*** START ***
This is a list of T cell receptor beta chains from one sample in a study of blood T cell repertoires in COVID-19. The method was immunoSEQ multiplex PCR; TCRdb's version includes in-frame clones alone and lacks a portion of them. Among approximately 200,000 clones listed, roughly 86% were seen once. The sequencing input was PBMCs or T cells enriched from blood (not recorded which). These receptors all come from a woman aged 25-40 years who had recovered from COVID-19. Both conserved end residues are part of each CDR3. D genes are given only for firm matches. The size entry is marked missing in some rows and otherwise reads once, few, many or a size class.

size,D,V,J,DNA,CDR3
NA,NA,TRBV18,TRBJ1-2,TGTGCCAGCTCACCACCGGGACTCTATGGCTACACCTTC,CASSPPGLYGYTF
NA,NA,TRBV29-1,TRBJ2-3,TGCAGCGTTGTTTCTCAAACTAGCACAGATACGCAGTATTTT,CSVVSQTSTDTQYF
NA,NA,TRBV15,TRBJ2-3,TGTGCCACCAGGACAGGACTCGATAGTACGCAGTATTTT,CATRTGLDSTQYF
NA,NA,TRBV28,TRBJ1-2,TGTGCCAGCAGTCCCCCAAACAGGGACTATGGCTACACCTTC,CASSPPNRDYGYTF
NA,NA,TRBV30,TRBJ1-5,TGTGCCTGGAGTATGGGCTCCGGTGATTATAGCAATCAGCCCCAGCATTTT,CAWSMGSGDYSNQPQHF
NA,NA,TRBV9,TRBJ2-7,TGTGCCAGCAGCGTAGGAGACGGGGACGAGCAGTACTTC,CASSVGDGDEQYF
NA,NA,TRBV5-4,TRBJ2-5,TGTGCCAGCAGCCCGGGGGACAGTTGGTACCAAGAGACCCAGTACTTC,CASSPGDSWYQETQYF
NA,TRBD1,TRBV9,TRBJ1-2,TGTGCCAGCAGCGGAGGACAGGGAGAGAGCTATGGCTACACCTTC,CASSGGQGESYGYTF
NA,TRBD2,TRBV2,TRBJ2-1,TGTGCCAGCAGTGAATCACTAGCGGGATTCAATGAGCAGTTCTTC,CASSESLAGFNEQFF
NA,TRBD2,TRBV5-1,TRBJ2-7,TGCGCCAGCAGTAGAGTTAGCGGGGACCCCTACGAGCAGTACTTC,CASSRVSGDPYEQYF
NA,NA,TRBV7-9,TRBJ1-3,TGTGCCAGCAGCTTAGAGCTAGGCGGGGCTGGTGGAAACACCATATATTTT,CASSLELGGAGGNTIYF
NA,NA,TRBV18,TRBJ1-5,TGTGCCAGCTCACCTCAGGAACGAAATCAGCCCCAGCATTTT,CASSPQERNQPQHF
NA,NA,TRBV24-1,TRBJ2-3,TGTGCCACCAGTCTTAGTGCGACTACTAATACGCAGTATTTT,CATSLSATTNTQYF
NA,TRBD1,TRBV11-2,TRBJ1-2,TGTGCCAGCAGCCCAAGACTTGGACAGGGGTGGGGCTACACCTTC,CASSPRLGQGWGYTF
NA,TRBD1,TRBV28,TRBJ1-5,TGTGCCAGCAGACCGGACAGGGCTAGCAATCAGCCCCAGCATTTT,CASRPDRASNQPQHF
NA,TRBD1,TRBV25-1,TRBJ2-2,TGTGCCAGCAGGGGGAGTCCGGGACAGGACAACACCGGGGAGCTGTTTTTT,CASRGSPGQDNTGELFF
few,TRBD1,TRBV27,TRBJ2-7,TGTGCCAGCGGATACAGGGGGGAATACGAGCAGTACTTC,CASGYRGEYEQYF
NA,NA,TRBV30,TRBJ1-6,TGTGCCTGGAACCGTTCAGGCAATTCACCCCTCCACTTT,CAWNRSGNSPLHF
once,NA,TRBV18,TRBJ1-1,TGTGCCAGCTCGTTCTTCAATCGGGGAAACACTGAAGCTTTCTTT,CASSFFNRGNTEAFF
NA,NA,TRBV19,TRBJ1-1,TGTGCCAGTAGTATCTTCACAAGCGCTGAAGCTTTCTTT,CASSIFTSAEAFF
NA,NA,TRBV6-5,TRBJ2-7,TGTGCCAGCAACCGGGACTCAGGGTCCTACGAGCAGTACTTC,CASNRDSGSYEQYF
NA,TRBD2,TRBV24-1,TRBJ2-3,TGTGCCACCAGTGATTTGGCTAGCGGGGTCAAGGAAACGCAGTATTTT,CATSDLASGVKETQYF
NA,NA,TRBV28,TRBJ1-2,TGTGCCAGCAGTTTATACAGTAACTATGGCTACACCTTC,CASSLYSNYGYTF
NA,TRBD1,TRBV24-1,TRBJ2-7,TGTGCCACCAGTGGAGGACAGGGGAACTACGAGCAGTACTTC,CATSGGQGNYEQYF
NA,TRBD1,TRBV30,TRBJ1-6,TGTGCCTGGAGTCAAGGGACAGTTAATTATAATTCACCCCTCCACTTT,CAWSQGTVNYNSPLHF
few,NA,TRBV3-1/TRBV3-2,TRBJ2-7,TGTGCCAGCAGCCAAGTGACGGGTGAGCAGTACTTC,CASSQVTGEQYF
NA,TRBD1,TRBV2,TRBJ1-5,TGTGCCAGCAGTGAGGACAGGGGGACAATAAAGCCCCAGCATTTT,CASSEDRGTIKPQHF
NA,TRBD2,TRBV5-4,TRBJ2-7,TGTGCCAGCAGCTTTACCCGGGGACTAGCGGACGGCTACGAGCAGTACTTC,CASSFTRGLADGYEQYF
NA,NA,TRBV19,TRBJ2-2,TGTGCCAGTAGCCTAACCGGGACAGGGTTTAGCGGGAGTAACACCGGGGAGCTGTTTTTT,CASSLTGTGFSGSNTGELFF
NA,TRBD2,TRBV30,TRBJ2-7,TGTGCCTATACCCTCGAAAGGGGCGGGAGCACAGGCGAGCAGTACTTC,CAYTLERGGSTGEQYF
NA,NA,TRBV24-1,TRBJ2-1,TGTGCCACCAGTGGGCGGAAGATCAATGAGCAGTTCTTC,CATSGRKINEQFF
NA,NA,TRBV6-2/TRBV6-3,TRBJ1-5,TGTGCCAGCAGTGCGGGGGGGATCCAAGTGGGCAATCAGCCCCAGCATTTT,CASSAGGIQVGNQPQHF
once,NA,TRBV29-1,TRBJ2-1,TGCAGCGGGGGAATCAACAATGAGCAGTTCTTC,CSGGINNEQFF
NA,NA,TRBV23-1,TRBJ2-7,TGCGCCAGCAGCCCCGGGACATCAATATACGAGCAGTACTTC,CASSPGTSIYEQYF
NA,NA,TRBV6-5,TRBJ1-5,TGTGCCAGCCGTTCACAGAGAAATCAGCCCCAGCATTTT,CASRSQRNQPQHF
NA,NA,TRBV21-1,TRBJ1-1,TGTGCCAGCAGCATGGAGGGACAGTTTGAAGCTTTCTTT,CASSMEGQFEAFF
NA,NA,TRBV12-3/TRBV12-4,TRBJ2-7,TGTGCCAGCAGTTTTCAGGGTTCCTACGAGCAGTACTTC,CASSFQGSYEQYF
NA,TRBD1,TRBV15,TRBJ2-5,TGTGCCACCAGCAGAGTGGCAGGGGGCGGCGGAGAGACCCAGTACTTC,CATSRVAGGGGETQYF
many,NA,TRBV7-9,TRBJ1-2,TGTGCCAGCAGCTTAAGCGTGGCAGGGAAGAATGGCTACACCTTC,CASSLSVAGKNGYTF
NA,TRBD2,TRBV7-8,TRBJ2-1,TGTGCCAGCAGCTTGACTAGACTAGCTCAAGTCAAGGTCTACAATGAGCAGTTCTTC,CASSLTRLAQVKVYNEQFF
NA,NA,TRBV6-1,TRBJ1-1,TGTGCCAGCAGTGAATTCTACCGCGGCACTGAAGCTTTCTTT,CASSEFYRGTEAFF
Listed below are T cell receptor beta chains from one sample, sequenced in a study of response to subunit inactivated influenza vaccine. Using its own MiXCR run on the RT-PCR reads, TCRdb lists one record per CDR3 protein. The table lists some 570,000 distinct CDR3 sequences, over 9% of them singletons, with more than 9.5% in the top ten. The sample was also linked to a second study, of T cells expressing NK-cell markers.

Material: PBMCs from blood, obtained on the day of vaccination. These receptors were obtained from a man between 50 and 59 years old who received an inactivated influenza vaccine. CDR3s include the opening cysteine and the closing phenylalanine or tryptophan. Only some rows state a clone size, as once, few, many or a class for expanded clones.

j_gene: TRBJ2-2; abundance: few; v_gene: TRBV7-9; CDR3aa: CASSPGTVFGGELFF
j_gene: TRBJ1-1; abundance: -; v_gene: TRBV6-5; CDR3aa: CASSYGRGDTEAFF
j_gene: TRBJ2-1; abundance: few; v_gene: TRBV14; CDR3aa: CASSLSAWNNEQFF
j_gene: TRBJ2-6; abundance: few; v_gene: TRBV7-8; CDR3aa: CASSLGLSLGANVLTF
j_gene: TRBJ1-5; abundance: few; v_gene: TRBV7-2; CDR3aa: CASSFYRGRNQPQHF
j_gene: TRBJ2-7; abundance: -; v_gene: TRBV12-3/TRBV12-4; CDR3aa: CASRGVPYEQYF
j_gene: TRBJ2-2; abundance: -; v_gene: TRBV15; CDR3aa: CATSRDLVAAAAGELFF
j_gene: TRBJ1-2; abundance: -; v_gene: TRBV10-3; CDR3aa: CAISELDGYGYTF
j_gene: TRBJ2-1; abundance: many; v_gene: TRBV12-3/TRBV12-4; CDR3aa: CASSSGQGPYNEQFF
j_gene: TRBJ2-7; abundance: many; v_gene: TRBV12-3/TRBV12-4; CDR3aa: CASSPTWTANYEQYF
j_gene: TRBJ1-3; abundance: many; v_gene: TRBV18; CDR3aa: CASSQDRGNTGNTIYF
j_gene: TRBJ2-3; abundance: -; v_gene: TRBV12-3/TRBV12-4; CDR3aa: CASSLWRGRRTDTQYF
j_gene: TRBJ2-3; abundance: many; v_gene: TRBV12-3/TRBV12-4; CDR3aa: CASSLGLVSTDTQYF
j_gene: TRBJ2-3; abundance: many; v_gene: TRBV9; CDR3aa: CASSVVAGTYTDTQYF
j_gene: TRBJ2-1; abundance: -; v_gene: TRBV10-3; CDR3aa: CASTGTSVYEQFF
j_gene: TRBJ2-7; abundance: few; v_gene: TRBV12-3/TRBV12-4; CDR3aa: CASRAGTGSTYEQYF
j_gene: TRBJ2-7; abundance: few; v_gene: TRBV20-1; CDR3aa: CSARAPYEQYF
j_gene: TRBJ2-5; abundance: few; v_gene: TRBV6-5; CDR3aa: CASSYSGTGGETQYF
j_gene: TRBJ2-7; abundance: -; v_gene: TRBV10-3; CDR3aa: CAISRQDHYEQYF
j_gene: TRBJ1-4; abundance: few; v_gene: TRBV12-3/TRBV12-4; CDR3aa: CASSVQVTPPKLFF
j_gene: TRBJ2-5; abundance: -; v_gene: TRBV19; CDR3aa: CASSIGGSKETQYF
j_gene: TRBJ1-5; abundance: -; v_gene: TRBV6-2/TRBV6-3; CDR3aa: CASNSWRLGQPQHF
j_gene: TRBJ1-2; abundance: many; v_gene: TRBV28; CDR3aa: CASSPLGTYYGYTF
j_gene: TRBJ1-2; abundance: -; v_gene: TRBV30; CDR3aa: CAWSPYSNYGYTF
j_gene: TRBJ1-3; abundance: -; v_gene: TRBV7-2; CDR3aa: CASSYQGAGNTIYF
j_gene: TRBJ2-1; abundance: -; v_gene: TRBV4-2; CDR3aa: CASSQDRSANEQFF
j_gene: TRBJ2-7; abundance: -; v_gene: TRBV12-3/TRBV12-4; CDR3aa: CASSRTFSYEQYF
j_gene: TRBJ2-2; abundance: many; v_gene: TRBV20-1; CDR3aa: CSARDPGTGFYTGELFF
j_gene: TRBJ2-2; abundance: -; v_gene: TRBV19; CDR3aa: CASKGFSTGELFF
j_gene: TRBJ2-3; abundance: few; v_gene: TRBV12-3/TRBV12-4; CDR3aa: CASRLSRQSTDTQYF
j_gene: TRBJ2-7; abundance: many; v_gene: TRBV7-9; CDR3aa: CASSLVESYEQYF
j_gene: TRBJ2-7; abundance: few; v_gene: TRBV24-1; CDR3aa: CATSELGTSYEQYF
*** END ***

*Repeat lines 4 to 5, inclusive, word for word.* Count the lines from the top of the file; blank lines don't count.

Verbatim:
NA,NA,TRBV29-1,TRBJ2-3,TGCAGCGTTGTTTCTCAAACTAGCACAGATACGCAGTATTTT,CSVVSQTSTDTQYF
NA,NA,TRBV15,TRBJ2-3,TGTGCCACCAGGACAGGACTCGATAGTACGCAGTATTTT,CATRTGLDSTQYF